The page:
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Interview with Senate Minority Leader Mitch McConnell

Interview with Senate Minority Leader Mitch McConnell

By John King, USA - January 7, 2011


KING: I have had a lot of fun this week getting out of the office and roaming the halls on Capitol Hill. Last night we had an exclusive conversation with the former speaker, now Democratic Leader Nancy Pelosi. As the first week in the new Congress wound up today I went up to the Hill again today to visit the Senate Republican leader, Mitch McConnell.

(BEGIN VIDEOTAPE)

KING: First Mr. Leader thanks for your time. Let me just ask you quickly off the top, what lesson have you learned in our first week of divided government? It sounds like after a relatively calm bipartisan lame duck session to be a lot more partisan around here again. SEN. MITCH MCCONNELL (R-KY), MINORITY LEADER: Oh I think we have a got a six to nine month opportunity here to do some things together, the tax bill and the lame duck was a good example of both sides being able to come together to prevent a tax increase on every American. That you know may be some indication that things are heading in a better direction.

I like the president's new chief of staff. I don't really know him all that well, but it strikes me that he's a guy that -- you know finally they found somebody that actually had some real, real world business experience and Gene Sperling sounds like a pretty good choice as well. So maybe the president's going to take a more centrist direction and if he does, we may be able to do some business.

KING: I was going to get to the new chief of staff in a bit because of something you said about him. Well let me get to it right now. You said -- after that was announced you actually said it's good to have Bill Daley, a business executive because up until this point in your view they don't have anybody down there who's even run a lemonade stand.

MCCONNELL: Yes, that's what I used to say about this White House, is that nobody had ever even run a lemonade stand. You know these were a bunch of college professors and former elected officials. You know maybe, maybe this is an indication that the president is going to go in a different direction. I think they are concerned about their anti-business image, which they earned. And this is a hopeful sign that maybe the president listened to the voices of the American people on November 2nd, if he did and he tries to move to the center, we can do some business on things like spending, debt, trade. There are things where we may be able to find common ground.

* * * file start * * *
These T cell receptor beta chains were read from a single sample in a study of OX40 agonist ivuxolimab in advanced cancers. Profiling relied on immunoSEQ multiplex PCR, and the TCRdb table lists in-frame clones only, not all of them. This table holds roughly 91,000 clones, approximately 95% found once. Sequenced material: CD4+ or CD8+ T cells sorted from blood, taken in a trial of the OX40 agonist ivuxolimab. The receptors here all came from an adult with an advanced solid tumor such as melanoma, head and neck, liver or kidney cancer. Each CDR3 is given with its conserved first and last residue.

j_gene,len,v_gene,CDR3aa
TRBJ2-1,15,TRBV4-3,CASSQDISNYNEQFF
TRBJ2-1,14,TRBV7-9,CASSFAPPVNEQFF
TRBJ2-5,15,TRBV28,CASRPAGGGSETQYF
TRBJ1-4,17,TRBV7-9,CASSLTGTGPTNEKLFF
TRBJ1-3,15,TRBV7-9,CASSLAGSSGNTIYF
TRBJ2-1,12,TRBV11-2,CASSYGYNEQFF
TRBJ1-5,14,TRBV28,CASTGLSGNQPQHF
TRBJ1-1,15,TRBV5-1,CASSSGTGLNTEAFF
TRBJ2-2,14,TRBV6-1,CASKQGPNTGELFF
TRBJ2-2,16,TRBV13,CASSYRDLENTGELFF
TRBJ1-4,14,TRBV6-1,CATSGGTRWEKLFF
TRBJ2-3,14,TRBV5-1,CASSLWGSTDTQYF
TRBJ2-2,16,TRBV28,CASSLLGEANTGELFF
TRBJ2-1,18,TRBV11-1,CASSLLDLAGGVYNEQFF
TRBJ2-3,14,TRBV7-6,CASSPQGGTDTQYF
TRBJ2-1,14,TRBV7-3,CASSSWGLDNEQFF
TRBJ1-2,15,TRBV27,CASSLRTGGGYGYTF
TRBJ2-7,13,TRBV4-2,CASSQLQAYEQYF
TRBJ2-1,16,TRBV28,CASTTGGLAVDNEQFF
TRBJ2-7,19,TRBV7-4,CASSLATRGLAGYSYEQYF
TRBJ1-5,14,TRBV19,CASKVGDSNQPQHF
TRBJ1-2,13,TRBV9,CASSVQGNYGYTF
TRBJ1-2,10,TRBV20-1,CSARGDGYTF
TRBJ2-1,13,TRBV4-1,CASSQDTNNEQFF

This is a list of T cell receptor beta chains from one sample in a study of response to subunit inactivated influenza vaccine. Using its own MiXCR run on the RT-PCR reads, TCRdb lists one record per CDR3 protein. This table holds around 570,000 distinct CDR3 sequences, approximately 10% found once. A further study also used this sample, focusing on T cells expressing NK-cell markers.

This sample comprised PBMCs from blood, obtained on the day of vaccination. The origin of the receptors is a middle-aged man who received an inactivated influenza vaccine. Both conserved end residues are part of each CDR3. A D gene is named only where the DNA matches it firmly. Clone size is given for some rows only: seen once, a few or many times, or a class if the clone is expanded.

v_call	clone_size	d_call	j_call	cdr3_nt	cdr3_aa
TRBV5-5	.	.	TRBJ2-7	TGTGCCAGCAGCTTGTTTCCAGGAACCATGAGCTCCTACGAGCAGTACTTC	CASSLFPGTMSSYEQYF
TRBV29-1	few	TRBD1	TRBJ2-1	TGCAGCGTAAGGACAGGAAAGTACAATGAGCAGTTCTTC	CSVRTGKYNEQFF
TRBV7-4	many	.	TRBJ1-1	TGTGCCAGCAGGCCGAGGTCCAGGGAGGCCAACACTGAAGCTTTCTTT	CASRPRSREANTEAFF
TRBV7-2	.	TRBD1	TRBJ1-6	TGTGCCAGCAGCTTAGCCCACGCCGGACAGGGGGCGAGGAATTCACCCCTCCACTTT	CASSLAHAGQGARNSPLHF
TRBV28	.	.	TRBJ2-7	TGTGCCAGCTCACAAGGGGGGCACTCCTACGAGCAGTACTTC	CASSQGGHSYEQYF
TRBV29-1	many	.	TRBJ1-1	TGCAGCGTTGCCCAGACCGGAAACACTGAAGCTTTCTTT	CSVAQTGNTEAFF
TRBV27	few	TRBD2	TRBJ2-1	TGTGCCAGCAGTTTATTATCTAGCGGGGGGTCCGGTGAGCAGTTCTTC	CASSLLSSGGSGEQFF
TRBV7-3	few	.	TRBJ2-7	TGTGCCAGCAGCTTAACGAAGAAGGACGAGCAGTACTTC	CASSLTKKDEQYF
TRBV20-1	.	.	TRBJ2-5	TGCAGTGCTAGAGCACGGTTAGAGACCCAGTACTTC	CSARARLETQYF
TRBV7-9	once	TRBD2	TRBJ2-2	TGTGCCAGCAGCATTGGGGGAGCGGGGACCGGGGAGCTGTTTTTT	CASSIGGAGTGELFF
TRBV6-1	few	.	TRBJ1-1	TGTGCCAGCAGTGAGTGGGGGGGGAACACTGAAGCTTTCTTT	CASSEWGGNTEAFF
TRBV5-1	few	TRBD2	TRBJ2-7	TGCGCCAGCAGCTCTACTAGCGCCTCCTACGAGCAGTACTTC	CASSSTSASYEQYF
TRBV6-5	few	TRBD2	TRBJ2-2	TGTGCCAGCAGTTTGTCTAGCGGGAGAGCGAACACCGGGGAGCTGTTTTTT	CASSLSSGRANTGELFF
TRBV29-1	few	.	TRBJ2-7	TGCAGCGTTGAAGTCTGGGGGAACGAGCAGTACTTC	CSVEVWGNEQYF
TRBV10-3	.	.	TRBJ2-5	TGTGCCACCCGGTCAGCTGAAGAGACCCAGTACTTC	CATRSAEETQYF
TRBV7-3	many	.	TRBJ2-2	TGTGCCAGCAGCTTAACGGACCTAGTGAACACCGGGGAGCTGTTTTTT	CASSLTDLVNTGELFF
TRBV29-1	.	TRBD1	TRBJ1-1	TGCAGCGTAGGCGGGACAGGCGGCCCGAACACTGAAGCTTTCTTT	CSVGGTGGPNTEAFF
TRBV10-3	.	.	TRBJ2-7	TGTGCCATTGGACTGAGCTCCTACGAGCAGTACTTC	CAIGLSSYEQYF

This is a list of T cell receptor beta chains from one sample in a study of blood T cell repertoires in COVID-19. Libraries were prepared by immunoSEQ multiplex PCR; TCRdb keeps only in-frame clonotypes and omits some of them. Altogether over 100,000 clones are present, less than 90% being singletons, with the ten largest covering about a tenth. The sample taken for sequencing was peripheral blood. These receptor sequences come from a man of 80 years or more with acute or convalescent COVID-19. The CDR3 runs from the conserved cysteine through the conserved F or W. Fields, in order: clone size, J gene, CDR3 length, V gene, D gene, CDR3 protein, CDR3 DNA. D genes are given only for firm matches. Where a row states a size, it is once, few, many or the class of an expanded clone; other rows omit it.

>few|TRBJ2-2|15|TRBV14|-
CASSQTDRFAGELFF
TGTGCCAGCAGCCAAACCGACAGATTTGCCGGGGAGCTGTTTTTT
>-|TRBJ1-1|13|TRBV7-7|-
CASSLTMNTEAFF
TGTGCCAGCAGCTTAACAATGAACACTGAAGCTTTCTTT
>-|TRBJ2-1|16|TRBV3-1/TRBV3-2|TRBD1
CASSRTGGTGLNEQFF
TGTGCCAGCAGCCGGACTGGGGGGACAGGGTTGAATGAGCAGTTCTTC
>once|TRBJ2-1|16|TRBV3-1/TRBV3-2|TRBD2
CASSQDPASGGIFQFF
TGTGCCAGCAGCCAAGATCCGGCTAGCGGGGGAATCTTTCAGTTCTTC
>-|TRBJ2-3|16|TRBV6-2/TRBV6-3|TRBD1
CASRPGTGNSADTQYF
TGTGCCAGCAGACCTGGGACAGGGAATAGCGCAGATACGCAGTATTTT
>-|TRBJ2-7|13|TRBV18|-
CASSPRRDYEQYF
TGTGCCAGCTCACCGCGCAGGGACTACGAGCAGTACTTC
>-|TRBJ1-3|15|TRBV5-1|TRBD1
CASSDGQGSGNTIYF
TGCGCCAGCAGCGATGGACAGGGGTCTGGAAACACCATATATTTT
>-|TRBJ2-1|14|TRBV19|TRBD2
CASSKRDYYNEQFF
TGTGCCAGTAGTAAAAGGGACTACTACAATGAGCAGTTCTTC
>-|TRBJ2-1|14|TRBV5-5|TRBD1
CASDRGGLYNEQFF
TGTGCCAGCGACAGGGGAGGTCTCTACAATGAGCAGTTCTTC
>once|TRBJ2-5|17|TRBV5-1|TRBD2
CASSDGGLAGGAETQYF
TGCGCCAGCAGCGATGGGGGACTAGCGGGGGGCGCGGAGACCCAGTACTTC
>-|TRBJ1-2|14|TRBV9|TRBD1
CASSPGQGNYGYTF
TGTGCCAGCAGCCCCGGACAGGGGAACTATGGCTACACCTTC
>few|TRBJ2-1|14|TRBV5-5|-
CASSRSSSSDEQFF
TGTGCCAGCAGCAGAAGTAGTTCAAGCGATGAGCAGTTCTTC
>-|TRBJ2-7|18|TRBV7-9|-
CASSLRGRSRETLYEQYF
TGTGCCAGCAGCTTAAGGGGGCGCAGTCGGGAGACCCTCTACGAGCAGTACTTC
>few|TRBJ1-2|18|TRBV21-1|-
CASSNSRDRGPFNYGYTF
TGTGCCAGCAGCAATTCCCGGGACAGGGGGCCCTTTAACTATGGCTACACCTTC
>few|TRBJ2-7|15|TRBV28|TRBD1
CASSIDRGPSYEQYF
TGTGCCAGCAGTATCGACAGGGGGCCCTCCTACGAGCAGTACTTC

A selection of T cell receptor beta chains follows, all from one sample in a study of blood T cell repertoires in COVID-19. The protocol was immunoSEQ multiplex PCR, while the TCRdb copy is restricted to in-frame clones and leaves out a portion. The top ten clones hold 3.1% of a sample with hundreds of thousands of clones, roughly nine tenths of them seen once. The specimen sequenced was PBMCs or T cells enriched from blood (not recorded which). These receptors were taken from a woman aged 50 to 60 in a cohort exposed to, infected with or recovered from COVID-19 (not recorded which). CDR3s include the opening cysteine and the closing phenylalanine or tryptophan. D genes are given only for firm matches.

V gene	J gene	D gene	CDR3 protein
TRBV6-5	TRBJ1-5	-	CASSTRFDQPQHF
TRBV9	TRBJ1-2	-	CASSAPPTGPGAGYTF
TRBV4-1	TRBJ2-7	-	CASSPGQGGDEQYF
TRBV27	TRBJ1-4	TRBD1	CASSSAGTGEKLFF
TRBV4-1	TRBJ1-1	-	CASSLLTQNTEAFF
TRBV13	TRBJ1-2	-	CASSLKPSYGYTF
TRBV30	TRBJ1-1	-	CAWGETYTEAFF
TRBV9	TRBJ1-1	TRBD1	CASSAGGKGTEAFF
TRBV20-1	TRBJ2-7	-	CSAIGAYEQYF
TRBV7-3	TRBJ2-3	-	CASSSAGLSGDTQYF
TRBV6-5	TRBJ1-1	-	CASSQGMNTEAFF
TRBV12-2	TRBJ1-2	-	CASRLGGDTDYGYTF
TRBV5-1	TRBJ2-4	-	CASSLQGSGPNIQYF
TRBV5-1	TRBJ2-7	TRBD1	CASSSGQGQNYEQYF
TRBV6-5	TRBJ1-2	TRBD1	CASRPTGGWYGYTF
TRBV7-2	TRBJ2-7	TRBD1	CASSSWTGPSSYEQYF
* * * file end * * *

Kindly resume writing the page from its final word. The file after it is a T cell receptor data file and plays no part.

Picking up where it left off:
KING: Could they say the same thing about you though? You were pretty much a career politician, you were a prosecutor then you've been in politics. And you have a pretty significant voice in economic policy too. Couldn't they say well Mitch McConnell has never run a lemonade stand?

MCCONNELL: Sure, but I'm not the president of the United States nor do I aspire to be. And I think if you're the president of the United States, you ought to have around you people who have some real world business experience. And they clearly did not have that in the first couple of years.

KING: So I am sitting with the one Senate Republican who does not aspire to be president of the United States, that's good to know. Let's move on to serious issues over on the House side, today, the new majority flexed its muscle and brought to the floor its plan to repeal the health care plan. Is that a waste of time? You can't get that through the Senate when they pass it through the House, even if you could, the president would veto it. Is that a waste of time when you say we have a six maybe a nine month window for bipartisan progress? Why start off with what is clearly a partisan exercise?

MCCONNELL: Well I think we have to do both. We both had to make sure that the American people knew that their voices were listened to. And we believe that people that gave the majority to House Republicans and who gave us a much more significant, robust minority in the Senate want the 2,700-page monstrosity called Obama-care repealed. And so we owe them --

KING: But you can't do it.

MCCONNELL: Well, the House I hope will pass it and we can get a vote on that in the Senate and I understand Senate Democrats have written the House saying sort of make our day. Send it over to us. Well that's great, let's have the vote, put everybody on record and then we'll go forward.

KING: What happens next? Will we have repeal vote after repeal vote after repeal vote or will we have an adult conversation like you had on taxes in the lame duck. Where maybe you sit down with the Democrats and maybe you convince the Tea Party guys and the more feisty new conservatives here, we can't repeal it, so why don't we have a conservation about some changes maybe you can get the Democrats to agree on.

MCCONNELL: Yes, I don't think there's much chance for common ground on health care. We have a very, very different view of the way American health care ought to be handled. They have sort of a Europeanized version of it that they jammed through without a single Republican vote in the last Congress. To be perfectly candid with you John, I don't see health care is an area where there's going to be bipartisan cooperation. We have a very different world view of the way we ought to handle that issue.

KING: You're going to have to have a vote to increase the government's debt ceiling, the ability of the government to borrow money. And many conservatives, especially again the new guys who are here -- you have several in your Republican conference over here in the Senate. They're a lot more of them over in the House. They say no way, unless when they vote to increase the debt ceiling, the government's ability to borrow, they also have a very substantial package of spending cuts before them to prove the will. Name them. What would you cut?

MCCONNELL: Well I'm not going to name them today, but I mean I do think --